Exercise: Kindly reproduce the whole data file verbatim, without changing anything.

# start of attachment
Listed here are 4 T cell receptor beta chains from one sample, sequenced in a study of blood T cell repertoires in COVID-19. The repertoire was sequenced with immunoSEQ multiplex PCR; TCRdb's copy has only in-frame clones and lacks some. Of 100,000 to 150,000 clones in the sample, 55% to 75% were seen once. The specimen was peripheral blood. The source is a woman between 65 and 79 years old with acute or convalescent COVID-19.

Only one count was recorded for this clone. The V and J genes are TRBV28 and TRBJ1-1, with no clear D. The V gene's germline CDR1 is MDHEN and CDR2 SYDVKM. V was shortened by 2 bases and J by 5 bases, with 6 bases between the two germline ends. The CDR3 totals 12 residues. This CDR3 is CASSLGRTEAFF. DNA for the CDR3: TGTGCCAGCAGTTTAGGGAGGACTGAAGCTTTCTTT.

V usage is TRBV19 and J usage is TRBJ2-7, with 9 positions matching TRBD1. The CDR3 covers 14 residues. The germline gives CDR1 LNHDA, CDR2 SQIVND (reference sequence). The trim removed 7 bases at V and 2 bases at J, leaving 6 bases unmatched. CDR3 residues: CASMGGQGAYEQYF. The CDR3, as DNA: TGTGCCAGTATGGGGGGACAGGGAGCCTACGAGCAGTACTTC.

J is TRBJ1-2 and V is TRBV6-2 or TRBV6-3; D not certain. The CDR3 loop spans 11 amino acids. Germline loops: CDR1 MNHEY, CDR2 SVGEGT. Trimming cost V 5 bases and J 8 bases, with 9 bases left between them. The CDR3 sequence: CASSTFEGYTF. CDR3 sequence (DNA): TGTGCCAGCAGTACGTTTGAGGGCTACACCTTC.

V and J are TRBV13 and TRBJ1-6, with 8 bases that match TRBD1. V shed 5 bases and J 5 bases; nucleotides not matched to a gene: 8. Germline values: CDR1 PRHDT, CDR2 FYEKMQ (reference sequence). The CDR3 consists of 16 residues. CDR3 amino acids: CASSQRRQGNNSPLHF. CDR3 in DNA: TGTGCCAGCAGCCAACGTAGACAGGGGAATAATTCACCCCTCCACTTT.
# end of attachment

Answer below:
Listed here are 4 T cell receptor beta chains from one sample, sequenced in a study of blood T cell repertoires in COVID-19. The repertoire was sequenced with immunoSEQ multiplex PCR; TCRdb's copy has only in-frame clones and lacks some. Of 100,000 to 150,000 clones in the sample, 55% to 75% were seen once. The specimen was peripheral blood. The source is a woman between 65 and 79 years old with acute or convalescent COVID-19.

Only one count was recorded for this clone. The V and J genes are TRBV28 and TRBJ1-1, with no clear D. The V gene's germline CDR1 is MDHEN and CDR2 SYDVKM. V was shortened by 2 bases and J by 5 bases, with 6 bases between the two germline ends. The CDR3 totals 12 residues. This CDR3 is CASSLGRTEAFF. DNA for the CDR3: TGTGCCAGCAGTTTAGGGAGGACTGAAGCTTTCTTT.

V usage is TRBV19 and J usage is TRBJ2-7, with 9 positions matching TRBD1. The CDR3 covers 14 residues. The germline gives CDR1 LNHDA, CDR2 SQIVND (reference sequence). The trim removed 7 bases at V and 2 bases at J, leaving 6 bases unmatched. CDR3 residues: CASMGGQGAYEQYF. The CDR3, as DNA: TGTGCCAGTATGGGGGGACAGGGAGCCTACGAGCAGTACTTC.

J is TRBJ1-2 and V is TRBV6-2 or TRBV6-3; D not certain. The CDR3 loop spans 11 amino acids. Germline loops: CDR1 MNHEY, CDR2 SVGEGT. Trimming cost V 5 bases and J 8 bases, with 9 bases left between them. The CDR3 sequence: CASSTFEGYTF. CDR3 sequence (DNA): TGTGCCAGCAGTACGTTTGAGGGCTACACCTTC.

V and J are TRBV13 and TRBJ1-6, with 8 bases that match TRBD1. V shed 5 bases and J 5 bases; nucleotides not matched to a gene: 8. Germline values: CDR1 PRHDT, CDR2 FYEKMQ (reference sequence). The CDR3 consists of 16 residues. CDR3 amino acids: CASSQRRQGNNSPLHF. CDR3 in DNA: TGTGCCAGCAGCCAACGTAGACAGGGGAATAATTCACCCCTCCACTTT.